Are There Lessons?

This week a visitor came by Roots for a short while at maybe eleven o’clock ish.  As we chatted happily about the school, she asked me, “Are there lessons?”  I figure what was meant is: do we all sit down at once to do the same thing at the same time— not so much.  We do get together as a group mostly for the purpose of building community connection.

But are there lessons?   Oh yes!  Here are a few that popped into my head from just this one morning.

On the Map

On this Friday morning a child arrived to school and shared about the trip his family was taking to Atlanta, Georgia right after school.  His mom spent a few moments with him looking at the U.S. map we have on the wall and talking about the journey.  Later I noticed this child looking at the map again and saw another child join.  They  talked about several places of interest and their connections to them.  They asked each other questions and pointed to the map.

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Crocheting

Also on this Friday a talented mom joined us for the day and brought extra crochet hooks of various sizes and styles and some lovely chunky yarn.  She was quickly joined by four kids who worked for a bit with their hands and talked about their past experiences with similar handwork.   There were opportunities to watch a model and try out a technique for ourselves, to hear new language around this craft and to manipulate small objects in intentional ways.  This mom spent as much time accessing what the group already knew as she did showing them “how to.”

IMG_5681Building a Ramp

It was a rainy day and chilly, so kids were spending less time outside and as I noticed a few kids trying to figure out where to engage, I remembered their interest in drawing on white boards earlier in the week and invited them to join me with this again.  A few kids took me up on this.  After a while all but one drifted away as did I.  When I returned my attention the child remaining had hacked the small white boards for his own purpose of creating ramps.   He added the nearby wooden trucks and a box to prop up the end.  I was drawn away elsewhere again, but in a few minutes he asked me to return to see his creation.  I sat nearby for a few minutes watching him build, play and rebuild.  The ramps would fail sometimes, so he would try a different way or he would come up with a new idea he wanted to play with, like making a ramp going up so that the truck would “jump.”   He tried different angles and different supports with the purpose of continuing his play.

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So that’s three small events before 11 am, and I am noticing some key features.

  • They happened organically.  That is they occurred in their own time and way out of a natural inclination.  Children joined because of their own interest in the ideas and in the personal connection possible.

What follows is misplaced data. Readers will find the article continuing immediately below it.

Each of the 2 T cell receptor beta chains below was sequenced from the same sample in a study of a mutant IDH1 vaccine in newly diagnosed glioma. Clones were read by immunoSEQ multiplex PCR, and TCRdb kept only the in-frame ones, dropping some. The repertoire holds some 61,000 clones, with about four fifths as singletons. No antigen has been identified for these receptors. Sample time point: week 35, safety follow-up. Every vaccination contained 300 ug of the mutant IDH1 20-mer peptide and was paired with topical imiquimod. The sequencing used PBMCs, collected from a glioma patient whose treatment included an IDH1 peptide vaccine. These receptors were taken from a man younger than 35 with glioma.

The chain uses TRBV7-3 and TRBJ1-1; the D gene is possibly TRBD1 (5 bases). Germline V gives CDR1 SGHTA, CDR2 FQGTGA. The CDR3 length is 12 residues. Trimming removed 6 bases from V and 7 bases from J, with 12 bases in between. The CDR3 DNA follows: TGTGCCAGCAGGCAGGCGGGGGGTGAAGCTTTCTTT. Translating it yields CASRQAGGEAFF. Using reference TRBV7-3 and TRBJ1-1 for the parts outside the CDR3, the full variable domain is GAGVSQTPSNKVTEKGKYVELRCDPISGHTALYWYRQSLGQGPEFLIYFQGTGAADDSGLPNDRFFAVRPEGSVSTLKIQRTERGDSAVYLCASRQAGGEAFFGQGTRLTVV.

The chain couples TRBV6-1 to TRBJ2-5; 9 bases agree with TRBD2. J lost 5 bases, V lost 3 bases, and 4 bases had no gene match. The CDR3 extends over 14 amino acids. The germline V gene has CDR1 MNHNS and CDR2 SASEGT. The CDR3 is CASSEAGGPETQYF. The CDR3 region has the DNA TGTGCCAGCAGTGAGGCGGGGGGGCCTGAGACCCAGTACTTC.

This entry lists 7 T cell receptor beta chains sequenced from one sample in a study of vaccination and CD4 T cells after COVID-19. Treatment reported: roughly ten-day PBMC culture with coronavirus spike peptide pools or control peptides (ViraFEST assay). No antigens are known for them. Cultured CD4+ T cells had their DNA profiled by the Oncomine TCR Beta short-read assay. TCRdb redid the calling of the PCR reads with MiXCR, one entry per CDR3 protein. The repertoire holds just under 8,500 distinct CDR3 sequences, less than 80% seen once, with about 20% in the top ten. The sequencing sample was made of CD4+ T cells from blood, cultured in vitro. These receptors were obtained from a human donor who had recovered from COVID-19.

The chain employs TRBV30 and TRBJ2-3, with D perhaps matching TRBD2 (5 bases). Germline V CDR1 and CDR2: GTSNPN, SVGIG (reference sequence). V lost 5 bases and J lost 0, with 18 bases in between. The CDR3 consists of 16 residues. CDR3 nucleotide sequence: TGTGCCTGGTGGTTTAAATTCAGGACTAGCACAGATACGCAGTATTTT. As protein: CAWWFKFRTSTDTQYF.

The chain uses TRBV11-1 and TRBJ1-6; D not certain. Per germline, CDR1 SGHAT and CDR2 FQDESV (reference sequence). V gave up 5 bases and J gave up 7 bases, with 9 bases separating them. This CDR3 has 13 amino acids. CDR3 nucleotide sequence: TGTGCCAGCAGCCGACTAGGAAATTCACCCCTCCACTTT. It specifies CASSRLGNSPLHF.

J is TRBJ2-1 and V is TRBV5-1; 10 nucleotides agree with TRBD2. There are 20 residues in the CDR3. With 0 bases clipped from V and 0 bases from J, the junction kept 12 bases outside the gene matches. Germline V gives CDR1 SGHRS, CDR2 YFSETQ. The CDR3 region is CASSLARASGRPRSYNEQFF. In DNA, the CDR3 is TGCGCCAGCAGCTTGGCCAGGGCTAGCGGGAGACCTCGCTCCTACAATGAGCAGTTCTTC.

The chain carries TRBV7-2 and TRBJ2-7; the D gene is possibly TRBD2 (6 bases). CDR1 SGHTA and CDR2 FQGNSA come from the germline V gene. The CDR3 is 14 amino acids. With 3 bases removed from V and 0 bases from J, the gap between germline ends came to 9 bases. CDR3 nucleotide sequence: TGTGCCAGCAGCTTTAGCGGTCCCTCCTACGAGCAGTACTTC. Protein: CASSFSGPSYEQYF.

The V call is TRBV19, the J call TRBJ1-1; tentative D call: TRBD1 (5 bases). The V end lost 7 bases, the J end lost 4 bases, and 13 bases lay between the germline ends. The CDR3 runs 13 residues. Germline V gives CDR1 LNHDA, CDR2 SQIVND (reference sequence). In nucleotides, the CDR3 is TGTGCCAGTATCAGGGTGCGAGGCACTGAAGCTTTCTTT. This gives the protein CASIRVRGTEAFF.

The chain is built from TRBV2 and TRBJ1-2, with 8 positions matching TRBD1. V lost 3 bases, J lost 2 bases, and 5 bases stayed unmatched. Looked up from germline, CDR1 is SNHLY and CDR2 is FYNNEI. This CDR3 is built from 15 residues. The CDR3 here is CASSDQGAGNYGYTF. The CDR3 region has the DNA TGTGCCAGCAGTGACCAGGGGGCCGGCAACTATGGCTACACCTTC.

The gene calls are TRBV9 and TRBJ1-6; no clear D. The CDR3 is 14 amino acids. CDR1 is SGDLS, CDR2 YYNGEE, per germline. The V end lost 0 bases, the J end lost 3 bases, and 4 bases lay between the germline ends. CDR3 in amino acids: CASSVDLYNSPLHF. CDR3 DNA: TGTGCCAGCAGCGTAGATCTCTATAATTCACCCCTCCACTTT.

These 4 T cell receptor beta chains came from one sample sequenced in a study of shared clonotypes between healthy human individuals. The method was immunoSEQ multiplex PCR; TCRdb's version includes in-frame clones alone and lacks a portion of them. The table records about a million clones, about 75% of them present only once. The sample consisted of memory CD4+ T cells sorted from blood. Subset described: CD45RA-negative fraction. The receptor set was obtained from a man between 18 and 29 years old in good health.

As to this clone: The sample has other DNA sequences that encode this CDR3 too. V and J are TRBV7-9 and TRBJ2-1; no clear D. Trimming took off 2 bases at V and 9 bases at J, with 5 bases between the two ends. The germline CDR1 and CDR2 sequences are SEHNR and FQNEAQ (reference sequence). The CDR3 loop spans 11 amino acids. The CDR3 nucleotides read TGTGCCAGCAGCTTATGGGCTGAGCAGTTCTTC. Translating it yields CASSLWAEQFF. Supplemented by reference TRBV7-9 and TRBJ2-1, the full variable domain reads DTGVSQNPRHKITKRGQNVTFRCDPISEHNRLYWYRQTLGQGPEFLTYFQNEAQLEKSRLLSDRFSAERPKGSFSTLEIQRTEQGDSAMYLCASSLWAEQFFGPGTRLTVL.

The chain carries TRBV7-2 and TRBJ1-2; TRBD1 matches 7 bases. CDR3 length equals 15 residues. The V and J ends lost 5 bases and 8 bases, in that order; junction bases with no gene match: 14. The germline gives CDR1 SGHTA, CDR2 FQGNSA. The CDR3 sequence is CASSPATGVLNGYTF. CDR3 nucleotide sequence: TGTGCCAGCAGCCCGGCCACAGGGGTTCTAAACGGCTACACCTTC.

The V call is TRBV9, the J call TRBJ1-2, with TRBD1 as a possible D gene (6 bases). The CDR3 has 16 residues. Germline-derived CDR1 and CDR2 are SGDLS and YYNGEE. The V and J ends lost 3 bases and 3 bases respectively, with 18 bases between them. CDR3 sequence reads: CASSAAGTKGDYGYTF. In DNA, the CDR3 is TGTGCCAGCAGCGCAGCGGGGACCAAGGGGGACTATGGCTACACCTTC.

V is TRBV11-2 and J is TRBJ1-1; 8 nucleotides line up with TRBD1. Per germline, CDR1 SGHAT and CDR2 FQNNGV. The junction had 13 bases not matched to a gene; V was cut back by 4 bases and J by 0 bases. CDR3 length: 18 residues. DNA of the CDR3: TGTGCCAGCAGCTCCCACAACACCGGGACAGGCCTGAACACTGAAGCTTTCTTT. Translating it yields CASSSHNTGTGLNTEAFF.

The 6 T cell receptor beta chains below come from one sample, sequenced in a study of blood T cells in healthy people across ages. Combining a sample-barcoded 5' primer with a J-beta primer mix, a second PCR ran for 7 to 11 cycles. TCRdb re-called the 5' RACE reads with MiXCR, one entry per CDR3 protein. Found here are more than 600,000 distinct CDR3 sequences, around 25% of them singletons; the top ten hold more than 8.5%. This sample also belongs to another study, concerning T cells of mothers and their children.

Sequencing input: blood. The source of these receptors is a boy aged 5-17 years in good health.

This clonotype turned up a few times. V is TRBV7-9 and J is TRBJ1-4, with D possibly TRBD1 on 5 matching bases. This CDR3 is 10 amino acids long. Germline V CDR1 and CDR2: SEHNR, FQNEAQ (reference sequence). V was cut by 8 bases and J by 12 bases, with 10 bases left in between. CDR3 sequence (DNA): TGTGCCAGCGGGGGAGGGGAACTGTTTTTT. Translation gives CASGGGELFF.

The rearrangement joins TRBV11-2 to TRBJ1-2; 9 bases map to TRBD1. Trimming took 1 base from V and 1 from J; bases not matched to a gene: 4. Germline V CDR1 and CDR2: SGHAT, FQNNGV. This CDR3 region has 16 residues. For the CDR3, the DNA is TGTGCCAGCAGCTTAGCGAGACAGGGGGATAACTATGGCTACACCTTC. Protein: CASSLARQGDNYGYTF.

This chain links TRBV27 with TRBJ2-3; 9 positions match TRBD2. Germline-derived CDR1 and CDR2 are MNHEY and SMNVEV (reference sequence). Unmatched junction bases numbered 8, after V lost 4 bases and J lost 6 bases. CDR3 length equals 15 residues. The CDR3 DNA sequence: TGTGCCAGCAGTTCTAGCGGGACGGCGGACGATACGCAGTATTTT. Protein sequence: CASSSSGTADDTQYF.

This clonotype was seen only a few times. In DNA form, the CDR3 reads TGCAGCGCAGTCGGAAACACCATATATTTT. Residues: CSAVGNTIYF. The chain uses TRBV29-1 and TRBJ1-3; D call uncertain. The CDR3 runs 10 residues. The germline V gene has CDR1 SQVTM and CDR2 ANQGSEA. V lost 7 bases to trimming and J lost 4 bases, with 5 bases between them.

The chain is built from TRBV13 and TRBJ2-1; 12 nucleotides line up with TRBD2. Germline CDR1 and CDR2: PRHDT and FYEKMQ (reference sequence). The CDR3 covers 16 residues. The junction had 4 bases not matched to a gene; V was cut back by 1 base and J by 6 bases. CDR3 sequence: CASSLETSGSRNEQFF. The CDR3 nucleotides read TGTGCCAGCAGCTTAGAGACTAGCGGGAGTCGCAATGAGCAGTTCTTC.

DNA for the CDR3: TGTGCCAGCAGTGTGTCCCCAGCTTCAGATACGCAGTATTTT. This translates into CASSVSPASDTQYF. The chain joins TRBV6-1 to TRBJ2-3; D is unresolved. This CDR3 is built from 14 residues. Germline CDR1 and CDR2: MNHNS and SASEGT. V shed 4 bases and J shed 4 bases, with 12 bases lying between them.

• They involved support and relationships.  None of this happened in a silo.  These spontaneous lessons were tied to children’s relationships with their families and school community.  Even in the last example of independent ramp building, this child began to engage with the material at an invitation from me.  He continued on his own, in his own way and then requested a show of support in having someone to share his work with.
  • They all involved a lot of language- a lot of talking and sharing experiences and ideas.  The informal talk around the “work” of crocheting, designing a ramp or pointing out places on a map created an authentic context for the “content.”
  • They involved different amounts of time.  From two short conversations around a map, to a somewhat short lived crochet experience to an extended time of ramp building.  “Time on task” isn’t really all it’s been worked up to be.  I do note when kids engage in a particular idea of activity for an extended time, but sometimes, instead, kids come back to an idea multiple times for short bursts and sometimes whatever a kid needed from a learning situation happens really fast and didn’t need to be dragged out.
  • They all involved informal learning around important but intangible skills like  following your own interests, sharing knowledge with others, failing, revising, and making connections.
  • They were all informal lessons but ones that included engagement with traditionally formal skills or knowledge.
    • The discussion of geography around the map may be the most obvious.  The kids in that scene also engaged lots of oral language skills as they asked each other questions and engaged textual literacy skills as they specifically referenced particular places on the map in their discussion.  Literacy nerds [don’t judge!] call this referencing the text.
    • The crocheting kids also engaged in oral literacy practices, but what might be more hidden is how through handwork they were developing their fine motor skills that are directly tied to writing and handwriting.  I myself don’t care much about handwriting as a skill in itself, but as young children improve their fine motor skills, they become more adept at flowing their thoughts from their minds to the page.  Fine motor skills create more ease in doing the work of composing.
    • Finally in the ramp building example this child is engaging with physics and design principals as he builds and rebuilds and with narrative composition as he tells and retells a story with his play pieces.

Here’s to reclaiming and renaming and undoing the traditional lesson!

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